The Founders did get it right, as did the rest of the United States of America. Charles Pinckney of South Carolina introduced the “no religious test clause” for public office holding and oath taking in Article VI of the Constitution,11 which directly influenced the outcome of the presidential election of 1800 and the emergence of Thomas Jefferson as president. The constitutional Founders sought an Enlightenment-influenced separation from Puritan and medieval standards of church domination of the state. The religion clauses of the First Amendment set in motion an America that became even more enthusiastically religious, pluralistic, powerful, and free. They empowered the Second Great Awakening.12 As Jon Meacham observed in the PBS special, America emerged in a way like no other country in history—a country in which its citizens could privately and publicly honor its civil-religious traditions without government endorsement or support, financially or otherwise.13
When it comes to government funding, today’s reality may seem to defy the intent of the Founders, but Jefferson’s and Madison’s proverbial “wall of separation” continues to hold back today’s zealous tide of state-sponsored puritanism, while the free exercise of religion continues to hold back the forces of extremism in the form of state-sponsored godlessness.
Ultimately, America’s constitutional Founders believed in freedom of religion, not freedom from religion or freedom to enforce religion on others based on their beliefs, or anyone’s beliefs, particularly acts of worship. This meant upholding both the establishment and free exercise clauses of the First Amendment to a high constitutional standard against powerful forces. Using this standard, government neutrality means that religion and religious institutions must be allowed to thrive freely, but without official endorsement.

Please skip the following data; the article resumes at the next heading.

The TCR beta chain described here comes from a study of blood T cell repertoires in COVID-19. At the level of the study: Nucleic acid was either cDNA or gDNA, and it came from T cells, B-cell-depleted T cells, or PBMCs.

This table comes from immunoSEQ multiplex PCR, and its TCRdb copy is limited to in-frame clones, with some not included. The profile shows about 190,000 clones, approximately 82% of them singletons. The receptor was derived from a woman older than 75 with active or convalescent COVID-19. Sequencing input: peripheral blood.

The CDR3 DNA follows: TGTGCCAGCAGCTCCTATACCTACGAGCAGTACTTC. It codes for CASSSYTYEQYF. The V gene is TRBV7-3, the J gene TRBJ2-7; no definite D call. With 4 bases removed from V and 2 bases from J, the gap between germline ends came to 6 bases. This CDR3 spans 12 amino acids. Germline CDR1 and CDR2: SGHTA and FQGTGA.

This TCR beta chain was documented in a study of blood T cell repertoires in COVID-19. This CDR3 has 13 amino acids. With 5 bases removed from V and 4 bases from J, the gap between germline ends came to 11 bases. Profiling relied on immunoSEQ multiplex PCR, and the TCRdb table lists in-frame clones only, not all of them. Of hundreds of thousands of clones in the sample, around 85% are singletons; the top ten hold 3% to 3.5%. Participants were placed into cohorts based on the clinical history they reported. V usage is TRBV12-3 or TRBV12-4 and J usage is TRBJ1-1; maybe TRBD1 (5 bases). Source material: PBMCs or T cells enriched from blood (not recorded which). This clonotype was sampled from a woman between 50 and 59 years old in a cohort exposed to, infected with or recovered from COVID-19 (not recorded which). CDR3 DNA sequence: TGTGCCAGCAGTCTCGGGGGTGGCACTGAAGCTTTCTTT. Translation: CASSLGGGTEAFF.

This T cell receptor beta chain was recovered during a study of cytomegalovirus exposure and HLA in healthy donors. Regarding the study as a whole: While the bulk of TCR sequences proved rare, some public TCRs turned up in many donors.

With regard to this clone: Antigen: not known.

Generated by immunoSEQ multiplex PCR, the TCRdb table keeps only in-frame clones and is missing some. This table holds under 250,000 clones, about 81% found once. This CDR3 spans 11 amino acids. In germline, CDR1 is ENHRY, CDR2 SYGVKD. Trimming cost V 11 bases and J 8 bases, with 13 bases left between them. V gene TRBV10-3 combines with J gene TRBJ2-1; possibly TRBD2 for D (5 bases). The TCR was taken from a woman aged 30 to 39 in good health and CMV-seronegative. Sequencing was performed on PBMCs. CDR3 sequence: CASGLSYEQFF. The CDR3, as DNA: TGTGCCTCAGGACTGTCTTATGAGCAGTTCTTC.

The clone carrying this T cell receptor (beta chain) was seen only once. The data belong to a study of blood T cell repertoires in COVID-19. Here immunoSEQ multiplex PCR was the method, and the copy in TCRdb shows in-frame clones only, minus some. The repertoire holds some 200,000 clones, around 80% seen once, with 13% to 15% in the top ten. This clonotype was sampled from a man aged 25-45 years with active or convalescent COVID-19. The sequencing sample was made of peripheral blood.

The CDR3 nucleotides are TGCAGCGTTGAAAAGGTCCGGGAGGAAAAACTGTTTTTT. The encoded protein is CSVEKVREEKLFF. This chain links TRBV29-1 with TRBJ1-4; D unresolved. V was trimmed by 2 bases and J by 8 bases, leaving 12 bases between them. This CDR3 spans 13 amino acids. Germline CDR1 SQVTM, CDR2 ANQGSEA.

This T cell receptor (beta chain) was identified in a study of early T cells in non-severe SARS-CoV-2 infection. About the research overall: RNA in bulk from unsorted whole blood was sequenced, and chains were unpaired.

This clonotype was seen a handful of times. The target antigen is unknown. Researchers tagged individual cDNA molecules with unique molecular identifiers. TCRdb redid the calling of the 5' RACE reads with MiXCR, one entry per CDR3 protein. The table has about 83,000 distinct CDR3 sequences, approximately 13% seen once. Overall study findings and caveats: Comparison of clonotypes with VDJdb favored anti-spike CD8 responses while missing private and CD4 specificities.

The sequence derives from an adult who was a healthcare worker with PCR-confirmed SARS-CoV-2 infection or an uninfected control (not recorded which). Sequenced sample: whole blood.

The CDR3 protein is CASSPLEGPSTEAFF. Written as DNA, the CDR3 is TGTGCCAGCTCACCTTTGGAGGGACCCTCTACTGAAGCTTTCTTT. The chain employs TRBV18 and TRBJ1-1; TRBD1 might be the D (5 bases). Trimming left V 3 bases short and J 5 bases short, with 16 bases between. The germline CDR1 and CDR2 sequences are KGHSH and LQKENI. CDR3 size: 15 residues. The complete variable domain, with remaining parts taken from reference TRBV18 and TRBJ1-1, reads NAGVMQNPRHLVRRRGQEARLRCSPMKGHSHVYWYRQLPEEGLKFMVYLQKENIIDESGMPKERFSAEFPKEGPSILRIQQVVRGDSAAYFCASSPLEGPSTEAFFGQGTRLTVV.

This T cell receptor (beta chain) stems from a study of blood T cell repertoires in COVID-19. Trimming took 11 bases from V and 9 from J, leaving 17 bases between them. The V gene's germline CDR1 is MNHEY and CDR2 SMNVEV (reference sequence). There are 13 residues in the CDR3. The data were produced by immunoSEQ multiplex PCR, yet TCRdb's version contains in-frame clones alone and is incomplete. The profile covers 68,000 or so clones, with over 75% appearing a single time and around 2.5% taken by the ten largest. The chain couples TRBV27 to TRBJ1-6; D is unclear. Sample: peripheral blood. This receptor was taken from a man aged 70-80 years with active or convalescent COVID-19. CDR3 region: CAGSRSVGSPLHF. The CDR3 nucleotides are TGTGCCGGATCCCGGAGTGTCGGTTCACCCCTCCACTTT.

The First Amendment, in part, states that “Congress shall make no law respecting an establishment of religion, or prohibiting the free exercise thereof.” Today, some seek to reinterpret the no establishment provision separating church and state in ways that would require government to financially support their institutions and enforce their dogmas so as to solve the moral ills of the nation.
Others seek to marginalize the free exercise of religion in favor of placing a higher level of protection on lifestyles destructive to universal moral principles sustaining all societies. Both are harmful to our constitutional health. The nation’s Founders anticipated this tension. That is why they created an internal check and balance within the very wording of the First Amendment in order to prevent the country from being overrun by either extreme in the great church-state debate (a puritanical versus godless society). They believed that if this balancing safeguard were somehow removed by overzealous politicians or the fickle masses, our nation’s constitutional guarantees would be lost, and with it our civil and religious freedoms. As former Associate Supreme Court Justice Sandra Day O’Connor put it in a speech at the University of Ireland: “The religious zealot and the theocrat frighten us in part because we understand only too well their basic impulse. No less frightening is the totalitarian atheist who aspires to a society in which the exercise of religion has no place.”14